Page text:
3. Although the results of the primal diet are clearly effective, I do not agree with their over-arching believe about the origins of human life.

This may be silly, but I like to be "all or nothing" when following a plan. I like to participate in blogs, conversations, and be able to promote an idea as a whole. This may not be realistic, but it's how I feel. The thought behind "grok" and the primal way of eating is basic evolution, and that grains did not come into the picture for thousands of years. The "hunting and gathering" principle is key, and even exercise should be practical.

But I don't believe in evolution. I believe that God created us in His image. I believe that His creation was "good" and late corrupted by sin. I believe in the story of Cain and Abel where Cain harvested crops-so it seems grains have been around for an equal amount of time.

This really may be a silly, minor, insignificant detail, but I still feel uneasy about following the plan to perfection.

I do, however, think that
1. Many processed foods are not how God originally intended.
2. Cutting any number of grains out of our diet would increase our consumption of fruits and veggies.
3. Protein is important, but I'm not about to cut out the legumes in order to cut down carbs.

Seems like I've come up with some type of "goals" after all.


  1. Good post! I wanted to encourage you with my own story.. when my doctor made me cut out grains, I saw serious results in my health and my weight. For one, I'm a carb girl too and ate a lot of sugary and bread-type things, so merely cutting those out made my calorie count go down immediately. For two, grains are kinda rough on the digestive system just in general, so taking a break from them for a while is beneficial for anyone, I think. You're right bout it being a struggle, especially the first few weeks... but once you get used to it, your body feels so much healthier. I lost about twenty pounds in five months (this was also from eating mostly raw though - but I KNOW that cutting out gluten-based products helped a lot).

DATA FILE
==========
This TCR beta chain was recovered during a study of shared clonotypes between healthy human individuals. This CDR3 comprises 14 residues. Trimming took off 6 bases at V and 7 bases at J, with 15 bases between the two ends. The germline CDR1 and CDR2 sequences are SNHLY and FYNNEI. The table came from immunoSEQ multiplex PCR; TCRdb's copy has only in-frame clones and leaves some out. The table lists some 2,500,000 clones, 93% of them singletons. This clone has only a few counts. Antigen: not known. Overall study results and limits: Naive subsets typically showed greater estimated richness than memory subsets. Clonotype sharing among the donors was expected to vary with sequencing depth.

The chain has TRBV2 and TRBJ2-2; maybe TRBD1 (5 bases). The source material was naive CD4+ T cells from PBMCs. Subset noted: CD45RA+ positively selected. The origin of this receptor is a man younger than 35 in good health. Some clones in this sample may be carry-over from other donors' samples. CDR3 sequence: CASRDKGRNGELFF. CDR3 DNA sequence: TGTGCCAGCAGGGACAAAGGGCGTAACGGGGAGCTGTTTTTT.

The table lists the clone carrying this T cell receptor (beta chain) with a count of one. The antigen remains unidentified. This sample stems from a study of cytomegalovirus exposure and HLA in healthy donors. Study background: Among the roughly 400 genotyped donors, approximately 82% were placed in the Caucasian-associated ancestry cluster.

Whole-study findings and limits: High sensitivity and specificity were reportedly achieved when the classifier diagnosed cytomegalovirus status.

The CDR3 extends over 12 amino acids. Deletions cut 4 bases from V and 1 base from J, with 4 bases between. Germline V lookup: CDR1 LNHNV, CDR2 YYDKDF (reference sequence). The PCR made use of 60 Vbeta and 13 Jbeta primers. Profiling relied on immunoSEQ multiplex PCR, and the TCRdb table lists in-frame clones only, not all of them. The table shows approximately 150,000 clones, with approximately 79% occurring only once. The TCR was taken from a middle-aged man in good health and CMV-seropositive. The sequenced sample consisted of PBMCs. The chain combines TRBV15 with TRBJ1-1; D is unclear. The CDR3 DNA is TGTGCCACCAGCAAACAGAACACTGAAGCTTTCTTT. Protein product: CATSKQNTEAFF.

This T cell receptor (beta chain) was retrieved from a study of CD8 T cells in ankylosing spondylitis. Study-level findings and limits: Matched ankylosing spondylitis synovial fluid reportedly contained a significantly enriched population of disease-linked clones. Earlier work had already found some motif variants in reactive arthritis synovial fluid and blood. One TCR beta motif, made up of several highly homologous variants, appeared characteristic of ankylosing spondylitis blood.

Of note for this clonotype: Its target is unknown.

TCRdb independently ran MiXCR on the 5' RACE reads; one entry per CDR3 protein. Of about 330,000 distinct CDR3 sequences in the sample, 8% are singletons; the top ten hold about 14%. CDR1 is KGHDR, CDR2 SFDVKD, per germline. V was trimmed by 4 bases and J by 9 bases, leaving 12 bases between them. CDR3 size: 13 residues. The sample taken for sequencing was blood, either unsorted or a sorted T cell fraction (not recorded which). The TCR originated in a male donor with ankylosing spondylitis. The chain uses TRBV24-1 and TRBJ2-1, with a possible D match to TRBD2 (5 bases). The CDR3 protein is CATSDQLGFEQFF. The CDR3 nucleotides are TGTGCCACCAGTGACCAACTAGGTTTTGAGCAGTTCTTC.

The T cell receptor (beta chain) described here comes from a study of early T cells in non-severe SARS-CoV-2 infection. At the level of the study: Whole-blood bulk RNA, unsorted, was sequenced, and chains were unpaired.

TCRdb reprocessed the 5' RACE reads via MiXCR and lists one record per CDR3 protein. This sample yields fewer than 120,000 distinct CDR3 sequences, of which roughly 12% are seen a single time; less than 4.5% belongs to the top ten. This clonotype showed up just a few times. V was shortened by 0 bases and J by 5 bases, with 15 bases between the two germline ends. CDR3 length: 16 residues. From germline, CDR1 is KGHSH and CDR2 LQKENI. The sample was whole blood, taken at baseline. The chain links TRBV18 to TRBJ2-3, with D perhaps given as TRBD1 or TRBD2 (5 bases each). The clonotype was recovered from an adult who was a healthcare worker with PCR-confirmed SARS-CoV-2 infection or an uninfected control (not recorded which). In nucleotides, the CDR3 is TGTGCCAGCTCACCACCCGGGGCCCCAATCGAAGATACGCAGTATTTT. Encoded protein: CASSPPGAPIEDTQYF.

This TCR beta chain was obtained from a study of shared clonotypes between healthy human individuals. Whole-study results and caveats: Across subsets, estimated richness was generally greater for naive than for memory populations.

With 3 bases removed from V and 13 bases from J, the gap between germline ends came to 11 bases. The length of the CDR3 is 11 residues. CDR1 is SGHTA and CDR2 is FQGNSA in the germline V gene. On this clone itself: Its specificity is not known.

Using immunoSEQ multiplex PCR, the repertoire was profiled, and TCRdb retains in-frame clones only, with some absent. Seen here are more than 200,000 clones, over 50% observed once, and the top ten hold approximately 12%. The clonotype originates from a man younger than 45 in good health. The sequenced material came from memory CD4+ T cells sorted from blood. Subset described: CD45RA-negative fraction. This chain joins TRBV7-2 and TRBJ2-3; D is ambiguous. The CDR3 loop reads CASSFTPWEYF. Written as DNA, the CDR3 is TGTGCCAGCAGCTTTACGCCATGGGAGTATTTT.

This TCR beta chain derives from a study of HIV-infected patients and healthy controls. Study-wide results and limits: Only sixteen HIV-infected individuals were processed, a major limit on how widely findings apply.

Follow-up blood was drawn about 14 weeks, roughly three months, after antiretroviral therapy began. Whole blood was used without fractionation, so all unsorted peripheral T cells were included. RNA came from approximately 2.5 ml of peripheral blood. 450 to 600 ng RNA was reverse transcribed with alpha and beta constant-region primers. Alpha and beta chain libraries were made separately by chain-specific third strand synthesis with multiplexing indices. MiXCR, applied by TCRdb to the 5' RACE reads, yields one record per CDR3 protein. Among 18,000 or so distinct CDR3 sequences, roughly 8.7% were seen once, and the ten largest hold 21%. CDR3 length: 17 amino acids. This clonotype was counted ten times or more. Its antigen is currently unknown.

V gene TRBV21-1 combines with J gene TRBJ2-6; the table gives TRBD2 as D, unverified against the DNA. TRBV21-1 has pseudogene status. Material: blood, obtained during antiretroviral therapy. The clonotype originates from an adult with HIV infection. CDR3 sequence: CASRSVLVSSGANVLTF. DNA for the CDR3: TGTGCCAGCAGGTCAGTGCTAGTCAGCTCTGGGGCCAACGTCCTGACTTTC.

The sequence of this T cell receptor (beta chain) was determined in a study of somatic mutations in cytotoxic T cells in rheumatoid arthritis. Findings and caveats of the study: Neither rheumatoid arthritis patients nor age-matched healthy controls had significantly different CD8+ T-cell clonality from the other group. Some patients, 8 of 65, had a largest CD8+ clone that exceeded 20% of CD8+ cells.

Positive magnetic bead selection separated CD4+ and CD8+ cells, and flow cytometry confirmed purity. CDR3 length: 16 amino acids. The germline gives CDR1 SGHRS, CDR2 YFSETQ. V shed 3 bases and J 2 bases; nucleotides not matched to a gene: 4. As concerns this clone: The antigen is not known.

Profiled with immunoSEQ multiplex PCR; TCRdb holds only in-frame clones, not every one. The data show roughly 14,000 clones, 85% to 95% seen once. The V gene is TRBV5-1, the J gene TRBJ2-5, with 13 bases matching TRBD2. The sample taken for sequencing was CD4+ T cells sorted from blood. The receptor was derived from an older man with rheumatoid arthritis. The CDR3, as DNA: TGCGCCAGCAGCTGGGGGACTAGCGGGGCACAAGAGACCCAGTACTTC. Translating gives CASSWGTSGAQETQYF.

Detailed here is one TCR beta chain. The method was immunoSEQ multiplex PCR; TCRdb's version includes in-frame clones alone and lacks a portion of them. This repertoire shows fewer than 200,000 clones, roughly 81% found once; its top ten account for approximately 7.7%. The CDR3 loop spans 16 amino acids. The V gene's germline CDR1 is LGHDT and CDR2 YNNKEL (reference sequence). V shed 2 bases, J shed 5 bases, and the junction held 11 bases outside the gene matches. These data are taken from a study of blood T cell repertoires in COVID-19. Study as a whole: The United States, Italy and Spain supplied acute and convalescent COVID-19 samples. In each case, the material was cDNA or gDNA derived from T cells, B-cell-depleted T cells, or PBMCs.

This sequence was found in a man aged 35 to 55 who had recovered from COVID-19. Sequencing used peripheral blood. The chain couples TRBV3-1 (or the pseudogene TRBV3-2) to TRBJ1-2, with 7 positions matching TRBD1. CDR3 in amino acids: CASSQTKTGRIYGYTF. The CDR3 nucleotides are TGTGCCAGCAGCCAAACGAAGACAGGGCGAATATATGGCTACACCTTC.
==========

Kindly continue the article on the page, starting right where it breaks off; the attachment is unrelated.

Legumes are important for protein, so you're wise in not cutting those out :) Those are the "good" carbs!

    Also I understand your hesitation about the Primal's over-arching beliefs. Kind of iffy. You're wise to listen to the 'check' in your spirit :)

    A little more advice: when you get hungry between meals, drink whole juice! it helps curb the cravings. (that is, if you can reconcile that with your personal diet goals - it does add calories. otherwise, just drink tonsssssss of water) Also, eating more, smaller meals throughout the day always helps me from cheating because I felt less hungry throughout the day. AND variety is key! It's easy to get tired of fruits and veggies and legumes, and then revert to the more interesting tasting grains and sugary items. That was the hardest part for me.

    Haha I know I'm going crazy here, sorry!! But I've been there and I want to encourage you :) Hope at least something I've said helps out :)

    I admire you for sharing this, Calista! You're doing great. If you ever want to talk about any of it, I'd be happy to share more of my experiences :P Blessings on your family and your goals!

  2. Just a little add on to Kelli's- juice is good for when you're hungry mid-day, but she's right that those calories add up quickly. Drinking lots of water helps, like she said! You can tell when "hunger" is real or just a craving after you've had a tall glass of ice cold water.

    But what I was going to add was to simple make sure you have lots of apples and bananas around the house. Nutritious and loooow in calories. And they're good calories anyway. I snack on those whenever I'm hungry and I'm currently in the middle of trying to lose weight, it really helps!

    Anyways, good post :)